As a result, children in poverty employ at a higher risk than advantaged children for retention in her them as a agriculture completing their high school education. Schools in poverty-stricken areas have conditions that hinder children from learning in a safe environment. Researchers have developed a name for areas like this: an urban war zone is a poor, crime-laden district in which deteriorated, violent, even war-like conditions and underfunded, largely ineffective schools promote inferior academic performance, including irregular attendance and disruptive or non-compliant classroom behavior. Because of poverty, "Students from low-income families are 2.4 times more likely to drop out than middle-income kids, and over 10 times more likely than high-income peers to drop out" 3. Bad
Are the school systems geared more towards girls or boys? Since the 1950s, boys in America have slowly been falling behind girls in school. Formal schools have existed since ancient Greece and both boys and girls have gone to separated schools up to the 19th century. Since then, schools have had a mixed-gender education and school system. Even though education should meet the needs for girls and boys, controversies exists about whether school is designed more for girls or boys.
Askeland, Haugland, Stormark, Bøe and Hysing (2015), stated that probability of moderate and high levels of nonattendance were evident among girls, adolescents of low socioeconomic status, and those who were living alone or with peers. Moreover, recurring absences were apparent to adolescents with less educated mothers and those who are not living with their own family. Quite the opposite, Muula, Rudatsikira, Babaniyi, Songolo and Siziya (2012) who examined the prevalence and associated factors of truancy among grades 7-10 pupils, contrarily asserted that males more than females educed truancy. The results of their study also revealed that truancy was likely exhibited by older pupils as compared with those whose age were less than 14, and by pupils who shared negative feelings towards peers. Parental supervision was believed to be highly associated with truancy, however, association between grade level and truancy were found incoherent.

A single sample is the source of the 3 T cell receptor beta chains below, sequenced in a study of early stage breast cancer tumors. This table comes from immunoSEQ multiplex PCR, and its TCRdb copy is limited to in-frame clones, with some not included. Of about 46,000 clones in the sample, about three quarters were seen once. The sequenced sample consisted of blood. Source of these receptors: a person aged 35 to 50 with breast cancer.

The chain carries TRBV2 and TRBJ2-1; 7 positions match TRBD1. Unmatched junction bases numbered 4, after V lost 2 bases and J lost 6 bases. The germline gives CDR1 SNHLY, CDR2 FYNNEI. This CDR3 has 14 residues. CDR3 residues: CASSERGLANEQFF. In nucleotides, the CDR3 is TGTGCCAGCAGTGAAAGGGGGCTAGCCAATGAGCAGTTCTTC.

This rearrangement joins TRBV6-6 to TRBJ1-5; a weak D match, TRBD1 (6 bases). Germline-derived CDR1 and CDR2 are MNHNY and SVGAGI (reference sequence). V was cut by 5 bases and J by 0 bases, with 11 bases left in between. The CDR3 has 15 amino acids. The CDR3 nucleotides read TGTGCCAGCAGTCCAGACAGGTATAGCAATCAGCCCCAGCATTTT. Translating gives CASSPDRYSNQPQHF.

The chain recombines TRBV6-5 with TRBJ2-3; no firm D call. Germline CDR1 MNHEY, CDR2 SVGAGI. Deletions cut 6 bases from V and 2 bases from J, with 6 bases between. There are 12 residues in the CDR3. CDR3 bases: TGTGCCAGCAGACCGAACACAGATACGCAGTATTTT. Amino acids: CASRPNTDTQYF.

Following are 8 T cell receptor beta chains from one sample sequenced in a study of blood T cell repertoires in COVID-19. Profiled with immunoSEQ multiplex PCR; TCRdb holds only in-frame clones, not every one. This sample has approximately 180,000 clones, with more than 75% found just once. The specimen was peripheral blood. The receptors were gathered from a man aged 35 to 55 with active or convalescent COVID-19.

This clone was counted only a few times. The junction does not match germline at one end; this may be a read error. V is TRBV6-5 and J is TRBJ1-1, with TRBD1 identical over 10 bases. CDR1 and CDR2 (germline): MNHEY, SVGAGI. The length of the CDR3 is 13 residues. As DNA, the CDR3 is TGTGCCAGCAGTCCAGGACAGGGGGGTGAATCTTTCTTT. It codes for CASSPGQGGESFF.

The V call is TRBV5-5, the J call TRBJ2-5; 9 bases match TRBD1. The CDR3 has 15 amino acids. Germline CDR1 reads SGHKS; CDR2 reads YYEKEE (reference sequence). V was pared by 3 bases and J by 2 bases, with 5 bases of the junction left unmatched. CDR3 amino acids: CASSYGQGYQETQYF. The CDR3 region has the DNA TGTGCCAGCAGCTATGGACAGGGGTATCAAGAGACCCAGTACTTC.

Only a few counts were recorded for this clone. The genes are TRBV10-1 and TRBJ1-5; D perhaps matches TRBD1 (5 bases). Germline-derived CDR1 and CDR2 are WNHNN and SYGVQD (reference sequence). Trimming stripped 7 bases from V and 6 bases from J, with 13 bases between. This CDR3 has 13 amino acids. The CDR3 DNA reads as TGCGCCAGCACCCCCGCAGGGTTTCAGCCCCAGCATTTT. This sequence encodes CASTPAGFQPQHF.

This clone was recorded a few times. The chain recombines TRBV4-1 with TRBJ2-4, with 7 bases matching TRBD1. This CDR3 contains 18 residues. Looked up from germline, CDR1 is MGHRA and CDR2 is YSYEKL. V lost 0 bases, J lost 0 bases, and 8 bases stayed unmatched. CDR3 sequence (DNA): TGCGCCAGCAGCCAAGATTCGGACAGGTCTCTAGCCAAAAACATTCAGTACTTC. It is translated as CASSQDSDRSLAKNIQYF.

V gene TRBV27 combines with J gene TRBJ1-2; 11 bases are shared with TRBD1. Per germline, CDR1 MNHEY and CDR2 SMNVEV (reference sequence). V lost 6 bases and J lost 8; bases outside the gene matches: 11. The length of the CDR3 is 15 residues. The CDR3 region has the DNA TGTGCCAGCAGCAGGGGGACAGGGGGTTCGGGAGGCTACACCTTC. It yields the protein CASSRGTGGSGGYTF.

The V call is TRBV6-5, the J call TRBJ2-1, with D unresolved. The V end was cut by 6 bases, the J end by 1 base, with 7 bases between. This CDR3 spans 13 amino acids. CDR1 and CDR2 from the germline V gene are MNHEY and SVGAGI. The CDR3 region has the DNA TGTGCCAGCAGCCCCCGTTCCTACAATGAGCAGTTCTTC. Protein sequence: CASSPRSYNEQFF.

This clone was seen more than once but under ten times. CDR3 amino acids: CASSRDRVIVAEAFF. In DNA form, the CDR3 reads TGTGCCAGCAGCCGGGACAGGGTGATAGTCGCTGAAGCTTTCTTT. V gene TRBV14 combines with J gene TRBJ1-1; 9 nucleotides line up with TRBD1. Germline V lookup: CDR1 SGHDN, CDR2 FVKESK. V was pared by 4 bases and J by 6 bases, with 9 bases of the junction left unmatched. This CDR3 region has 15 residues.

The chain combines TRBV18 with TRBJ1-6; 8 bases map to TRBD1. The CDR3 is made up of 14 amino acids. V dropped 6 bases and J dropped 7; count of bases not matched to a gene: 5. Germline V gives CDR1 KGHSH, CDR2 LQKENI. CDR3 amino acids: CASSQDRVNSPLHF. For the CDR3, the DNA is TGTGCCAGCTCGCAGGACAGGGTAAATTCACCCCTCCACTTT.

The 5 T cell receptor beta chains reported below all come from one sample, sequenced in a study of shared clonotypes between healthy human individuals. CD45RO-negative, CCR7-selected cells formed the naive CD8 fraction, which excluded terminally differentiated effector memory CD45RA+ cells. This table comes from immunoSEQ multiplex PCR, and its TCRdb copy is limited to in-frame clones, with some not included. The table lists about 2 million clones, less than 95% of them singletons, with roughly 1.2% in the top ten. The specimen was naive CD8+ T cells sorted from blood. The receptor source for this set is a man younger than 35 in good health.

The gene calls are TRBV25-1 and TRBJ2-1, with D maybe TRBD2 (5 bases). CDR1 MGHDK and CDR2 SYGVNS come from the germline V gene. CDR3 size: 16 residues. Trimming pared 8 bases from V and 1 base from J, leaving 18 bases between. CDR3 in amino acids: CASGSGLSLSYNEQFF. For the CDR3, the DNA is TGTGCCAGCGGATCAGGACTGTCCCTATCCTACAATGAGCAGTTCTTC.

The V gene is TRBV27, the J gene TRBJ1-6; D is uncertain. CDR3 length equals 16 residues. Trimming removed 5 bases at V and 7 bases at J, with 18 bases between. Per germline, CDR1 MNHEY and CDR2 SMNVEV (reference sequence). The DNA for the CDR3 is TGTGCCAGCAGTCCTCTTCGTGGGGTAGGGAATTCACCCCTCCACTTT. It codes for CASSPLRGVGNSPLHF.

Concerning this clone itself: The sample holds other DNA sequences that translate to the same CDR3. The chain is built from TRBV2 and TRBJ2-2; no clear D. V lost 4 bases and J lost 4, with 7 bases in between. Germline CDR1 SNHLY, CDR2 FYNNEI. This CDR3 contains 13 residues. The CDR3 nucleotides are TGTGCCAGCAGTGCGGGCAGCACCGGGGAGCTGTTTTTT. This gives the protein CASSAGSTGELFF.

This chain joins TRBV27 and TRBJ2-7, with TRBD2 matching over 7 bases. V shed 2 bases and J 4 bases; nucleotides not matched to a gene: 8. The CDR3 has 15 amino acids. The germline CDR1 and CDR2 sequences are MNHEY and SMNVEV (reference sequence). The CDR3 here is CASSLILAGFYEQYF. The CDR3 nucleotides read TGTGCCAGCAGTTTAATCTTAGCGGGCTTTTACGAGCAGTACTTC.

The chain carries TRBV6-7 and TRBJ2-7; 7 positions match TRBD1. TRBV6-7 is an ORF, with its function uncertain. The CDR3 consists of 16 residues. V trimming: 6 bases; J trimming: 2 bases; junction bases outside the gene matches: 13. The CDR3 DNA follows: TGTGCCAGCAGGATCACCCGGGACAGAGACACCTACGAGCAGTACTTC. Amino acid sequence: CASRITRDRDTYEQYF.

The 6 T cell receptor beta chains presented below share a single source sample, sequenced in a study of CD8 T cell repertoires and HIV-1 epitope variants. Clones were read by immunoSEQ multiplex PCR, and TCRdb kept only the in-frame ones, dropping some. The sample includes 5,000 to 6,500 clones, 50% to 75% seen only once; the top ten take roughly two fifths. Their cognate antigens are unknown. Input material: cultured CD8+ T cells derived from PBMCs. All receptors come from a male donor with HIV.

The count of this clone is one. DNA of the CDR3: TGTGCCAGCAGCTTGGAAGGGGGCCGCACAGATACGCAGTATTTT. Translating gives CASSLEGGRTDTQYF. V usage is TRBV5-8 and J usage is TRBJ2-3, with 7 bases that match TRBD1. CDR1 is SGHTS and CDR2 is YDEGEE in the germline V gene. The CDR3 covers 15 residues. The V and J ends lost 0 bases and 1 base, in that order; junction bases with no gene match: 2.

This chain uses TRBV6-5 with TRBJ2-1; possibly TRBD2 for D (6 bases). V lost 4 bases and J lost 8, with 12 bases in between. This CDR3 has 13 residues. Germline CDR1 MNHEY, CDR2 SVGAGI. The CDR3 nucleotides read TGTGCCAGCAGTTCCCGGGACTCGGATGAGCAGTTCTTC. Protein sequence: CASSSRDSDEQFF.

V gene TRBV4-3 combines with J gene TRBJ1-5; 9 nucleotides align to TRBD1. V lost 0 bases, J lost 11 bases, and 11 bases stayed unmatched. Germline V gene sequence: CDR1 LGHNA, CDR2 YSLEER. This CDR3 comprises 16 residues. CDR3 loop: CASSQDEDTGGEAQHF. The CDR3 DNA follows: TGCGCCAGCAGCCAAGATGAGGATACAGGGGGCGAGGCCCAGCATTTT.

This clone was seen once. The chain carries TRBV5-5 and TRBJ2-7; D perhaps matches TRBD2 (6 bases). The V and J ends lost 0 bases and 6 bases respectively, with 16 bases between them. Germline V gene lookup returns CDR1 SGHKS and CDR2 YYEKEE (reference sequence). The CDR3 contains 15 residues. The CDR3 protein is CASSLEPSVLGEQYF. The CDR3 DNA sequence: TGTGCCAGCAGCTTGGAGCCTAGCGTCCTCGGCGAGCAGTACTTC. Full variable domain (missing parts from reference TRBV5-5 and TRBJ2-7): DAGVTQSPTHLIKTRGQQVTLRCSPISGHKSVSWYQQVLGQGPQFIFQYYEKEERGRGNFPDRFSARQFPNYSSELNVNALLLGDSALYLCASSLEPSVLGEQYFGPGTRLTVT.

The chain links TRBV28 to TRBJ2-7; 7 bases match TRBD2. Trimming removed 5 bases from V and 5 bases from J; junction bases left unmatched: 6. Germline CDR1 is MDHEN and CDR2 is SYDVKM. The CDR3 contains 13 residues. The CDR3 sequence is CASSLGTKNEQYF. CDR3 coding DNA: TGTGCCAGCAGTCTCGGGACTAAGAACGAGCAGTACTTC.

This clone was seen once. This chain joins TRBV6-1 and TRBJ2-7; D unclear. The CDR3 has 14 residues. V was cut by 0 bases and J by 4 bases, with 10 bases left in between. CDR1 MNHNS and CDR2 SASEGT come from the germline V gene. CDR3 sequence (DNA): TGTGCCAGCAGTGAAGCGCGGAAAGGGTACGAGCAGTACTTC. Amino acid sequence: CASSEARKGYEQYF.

First, Dropouts have difficulty finding jobs. Government data show that only 31 % of students who dropped out of school in the 2009– 10 school year Were employed the following October. America’s recent economic recession has been particularly hard on dropouts: in December 2010 only 44 % of high school dropouts sixteen to twenty- four years of age were
A lot of researches have examined teachers ' discriminatory attitudes in the class room are linked to dropout issue. According to Njau and Wamahiu (1994) in a study on dropout rates in Sub-Saharan Africa, it was found that the foremost cause of higher rate of girls ' dropout was the attitude of teachers towards girls in class. Teachers usually favour to boys than girls in terms of academic performance and achievement which led to dropout. School Distance School distance is an important determinant of school dropout for female students. Parents feel insecure for the safety of their children when they have to cover long distances to school.
(Susan, Dr. I. Victoria.) This result displays that how many girls are non-educated because of early-marriages. Because of low income families unemployment is one of the basic affects in student’s absence at schools.